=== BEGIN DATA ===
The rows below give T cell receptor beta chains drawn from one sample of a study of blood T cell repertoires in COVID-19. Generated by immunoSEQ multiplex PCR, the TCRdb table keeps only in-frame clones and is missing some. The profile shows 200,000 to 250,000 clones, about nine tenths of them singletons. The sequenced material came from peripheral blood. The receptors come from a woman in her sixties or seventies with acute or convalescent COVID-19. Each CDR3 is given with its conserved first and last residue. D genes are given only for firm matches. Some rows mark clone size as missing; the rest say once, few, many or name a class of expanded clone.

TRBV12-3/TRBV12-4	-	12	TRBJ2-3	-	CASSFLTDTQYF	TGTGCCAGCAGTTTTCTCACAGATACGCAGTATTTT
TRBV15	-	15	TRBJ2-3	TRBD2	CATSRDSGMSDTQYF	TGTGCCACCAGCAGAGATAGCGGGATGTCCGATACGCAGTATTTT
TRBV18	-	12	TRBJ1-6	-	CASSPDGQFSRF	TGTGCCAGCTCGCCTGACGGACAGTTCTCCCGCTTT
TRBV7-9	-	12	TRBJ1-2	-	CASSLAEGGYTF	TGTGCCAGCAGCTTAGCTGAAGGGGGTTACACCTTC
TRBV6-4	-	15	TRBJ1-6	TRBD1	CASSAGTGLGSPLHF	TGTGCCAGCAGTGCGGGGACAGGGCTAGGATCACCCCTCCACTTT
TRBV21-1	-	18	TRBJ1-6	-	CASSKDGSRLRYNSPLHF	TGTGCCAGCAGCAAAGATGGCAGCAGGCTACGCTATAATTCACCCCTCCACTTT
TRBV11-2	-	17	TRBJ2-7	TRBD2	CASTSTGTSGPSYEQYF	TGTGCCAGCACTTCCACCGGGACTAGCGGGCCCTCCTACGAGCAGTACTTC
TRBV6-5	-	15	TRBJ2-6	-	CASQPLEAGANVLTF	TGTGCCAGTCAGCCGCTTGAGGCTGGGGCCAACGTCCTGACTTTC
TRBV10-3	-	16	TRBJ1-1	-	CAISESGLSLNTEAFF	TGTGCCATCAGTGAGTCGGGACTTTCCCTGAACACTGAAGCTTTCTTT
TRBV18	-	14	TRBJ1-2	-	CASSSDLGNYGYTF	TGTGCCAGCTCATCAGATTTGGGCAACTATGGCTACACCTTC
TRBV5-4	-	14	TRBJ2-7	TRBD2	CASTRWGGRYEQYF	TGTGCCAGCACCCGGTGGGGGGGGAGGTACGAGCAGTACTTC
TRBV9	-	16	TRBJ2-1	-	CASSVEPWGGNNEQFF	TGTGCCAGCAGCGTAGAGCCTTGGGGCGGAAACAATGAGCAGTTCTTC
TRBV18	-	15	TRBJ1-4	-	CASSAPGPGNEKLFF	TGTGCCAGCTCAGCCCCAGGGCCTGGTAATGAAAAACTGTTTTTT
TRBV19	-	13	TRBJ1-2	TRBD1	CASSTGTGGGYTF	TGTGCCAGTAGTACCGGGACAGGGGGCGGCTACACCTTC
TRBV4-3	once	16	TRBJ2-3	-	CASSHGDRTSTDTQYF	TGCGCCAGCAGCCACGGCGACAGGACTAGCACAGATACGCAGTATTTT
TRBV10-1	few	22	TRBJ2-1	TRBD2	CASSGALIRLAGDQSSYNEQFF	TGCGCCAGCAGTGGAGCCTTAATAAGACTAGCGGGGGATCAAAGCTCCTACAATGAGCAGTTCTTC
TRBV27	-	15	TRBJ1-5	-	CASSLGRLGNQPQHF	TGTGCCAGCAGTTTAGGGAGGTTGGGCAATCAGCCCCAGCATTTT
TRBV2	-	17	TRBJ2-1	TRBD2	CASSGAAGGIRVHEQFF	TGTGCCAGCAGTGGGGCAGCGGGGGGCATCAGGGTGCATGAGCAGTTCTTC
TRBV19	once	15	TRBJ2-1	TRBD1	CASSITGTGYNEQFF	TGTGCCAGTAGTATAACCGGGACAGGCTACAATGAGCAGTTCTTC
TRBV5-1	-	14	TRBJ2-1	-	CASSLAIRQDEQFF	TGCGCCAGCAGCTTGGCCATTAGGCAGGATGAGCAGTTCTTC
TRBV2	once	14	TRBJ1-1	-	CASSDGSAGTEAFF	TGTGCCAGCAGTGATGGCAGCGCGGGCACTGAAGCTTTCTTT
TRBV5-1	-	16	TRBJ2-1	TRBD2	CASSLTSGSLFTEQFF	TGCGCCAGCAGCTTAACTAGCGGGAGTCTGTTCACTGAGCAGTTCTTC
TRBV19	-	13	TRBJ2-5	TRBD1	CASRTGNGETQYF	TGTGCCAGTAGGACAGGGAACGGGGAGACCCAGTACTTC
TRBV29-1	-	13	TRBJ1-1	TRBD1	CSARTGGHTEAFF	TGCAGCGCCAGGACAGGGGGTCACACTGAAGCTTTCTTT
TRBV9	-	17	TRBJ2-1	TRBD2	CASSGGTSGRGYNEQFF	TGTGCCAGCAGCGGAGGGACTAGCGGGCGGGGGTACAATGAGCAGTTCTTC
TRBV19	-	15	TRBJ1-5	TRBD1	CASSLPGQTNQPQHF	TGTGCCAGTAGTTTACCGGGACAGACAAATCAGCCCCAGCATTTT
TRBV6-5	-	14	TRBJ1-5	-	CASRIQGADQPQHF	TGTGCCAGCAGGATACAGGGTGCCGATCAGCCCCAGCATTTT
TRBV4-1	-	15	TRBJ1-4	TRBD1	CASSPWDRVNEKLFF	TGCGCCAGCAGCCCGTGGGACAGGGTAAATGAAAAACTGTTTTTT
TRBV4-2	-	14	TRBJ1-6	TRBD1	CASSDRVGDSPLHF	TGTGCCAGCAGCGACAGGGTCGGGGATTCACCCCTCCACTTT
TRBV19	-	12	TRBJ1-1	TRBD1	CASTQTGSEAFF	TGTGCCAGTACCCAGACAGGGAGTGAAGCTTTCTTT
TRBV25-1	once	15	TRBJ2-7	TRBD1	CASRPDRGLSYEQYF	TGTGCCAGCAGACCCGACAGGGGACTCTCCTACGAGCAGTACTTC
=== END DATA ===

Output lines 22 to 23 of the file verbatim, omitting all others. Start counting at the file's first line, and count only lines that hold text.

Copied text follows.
TRBV2	once	14	TRBJ1-1	-	CASSDGSAGTEAFF	TGTGCCAGCAGTGATGGCAGCGCGGGCACTGAAGCTTTCTTT
TRBV5-1	-	16	TRBJ2-1	TRBD2	CASSLTSGSLFTEQFF	TGCGCCAGCAGCTTAACTAGCGGGAGTCTGTTCACTGAGCAGTTCTTC